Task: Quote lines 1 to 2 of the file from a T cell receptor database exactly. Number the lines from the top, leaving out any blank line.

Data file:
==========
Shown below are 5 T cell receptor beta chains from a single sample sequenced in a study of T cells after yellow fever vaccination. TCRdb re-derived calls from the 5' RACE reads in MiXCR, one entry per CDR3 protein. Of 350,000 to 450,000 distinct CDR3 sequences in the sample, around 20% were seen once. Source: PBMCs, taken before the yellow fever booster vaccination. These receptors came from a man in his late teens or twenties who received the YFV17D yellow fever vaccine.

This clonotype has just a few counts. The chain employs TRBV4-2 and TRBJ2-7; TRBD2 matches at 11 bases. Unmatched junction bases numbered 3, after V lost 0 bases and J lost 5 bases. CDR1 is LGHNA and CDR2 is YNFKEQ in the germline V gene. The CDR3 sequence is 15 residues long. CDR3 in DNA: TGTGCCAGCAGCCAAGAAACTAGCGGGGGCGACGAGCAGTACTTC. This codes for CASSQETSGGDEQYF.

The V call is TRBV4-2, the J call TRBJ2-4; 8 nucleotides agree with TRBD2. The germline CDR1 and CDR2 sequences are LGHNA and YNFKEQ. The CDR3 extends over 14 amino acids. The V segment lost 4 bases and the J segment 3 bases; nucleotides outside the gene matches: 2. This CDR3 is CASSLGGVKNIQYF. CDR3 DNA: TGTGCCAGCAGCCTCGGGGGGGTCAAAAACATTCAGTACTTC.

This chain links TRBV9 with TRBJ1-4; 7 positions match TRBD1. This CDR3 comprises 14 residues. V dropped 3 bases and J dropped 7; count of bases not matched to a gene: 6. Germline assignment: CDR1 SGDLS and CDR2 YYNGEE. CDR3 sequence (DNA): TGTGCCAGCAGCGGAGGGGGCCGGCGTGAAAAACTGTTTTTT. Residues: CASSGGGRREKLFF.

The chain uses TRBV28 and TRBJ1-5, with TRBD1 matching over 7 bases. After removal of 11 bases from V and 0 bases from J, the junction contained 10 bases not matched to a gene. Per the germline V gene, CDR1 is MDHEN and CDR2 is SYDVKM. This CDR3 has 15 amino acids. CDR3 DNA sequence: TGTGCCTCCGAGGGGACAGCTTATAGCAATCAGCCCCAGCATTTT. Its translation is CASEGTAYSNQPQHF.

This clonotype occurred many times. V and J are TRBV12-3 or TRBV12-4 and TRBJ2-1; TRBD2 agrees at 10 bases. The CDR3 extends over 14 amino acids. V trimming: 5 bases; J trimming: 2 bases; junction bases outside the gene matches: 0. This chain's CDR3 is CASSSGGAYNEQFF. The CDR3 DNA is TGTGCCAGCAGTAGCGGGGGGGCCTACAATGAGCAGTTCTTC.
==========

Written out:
Shown below are 5 T cell receptor beta chains from a single sample sequenced in a study of T cells after yellow fever vaccination. TCRdb re-derived calls from the 5' RACE reads in MiXCR, one entry per CDR3 protein. Of 350,000 to 450,000 distinct CDR3 sequences in the sample, around 20% were seen once. Source: PBMCs, taken before the yellow fever booster vaccination. These receptors came from a man in his late teens or twenties who received the YFV17D yellow fever vaccine.

This clonotype has just a few counts. The chain employs TRBV4-2 and TRBJ2-7; TRBD2 matches at 11 bases. Unmatched junction bases numbered 3, after V lost 0 bases and J lost 5 bases. CDR1 is LGHNA and CDR2 is YNFKEQ in the germline V gene. The CDR3 sequence is 15 residues long. CDR3 in DNA: TGTGCCAGCAGCCAAGAAACTAGCGGGGGCGACGAGCAGTACTTC. This codes for CASSQETSGGDEQYF.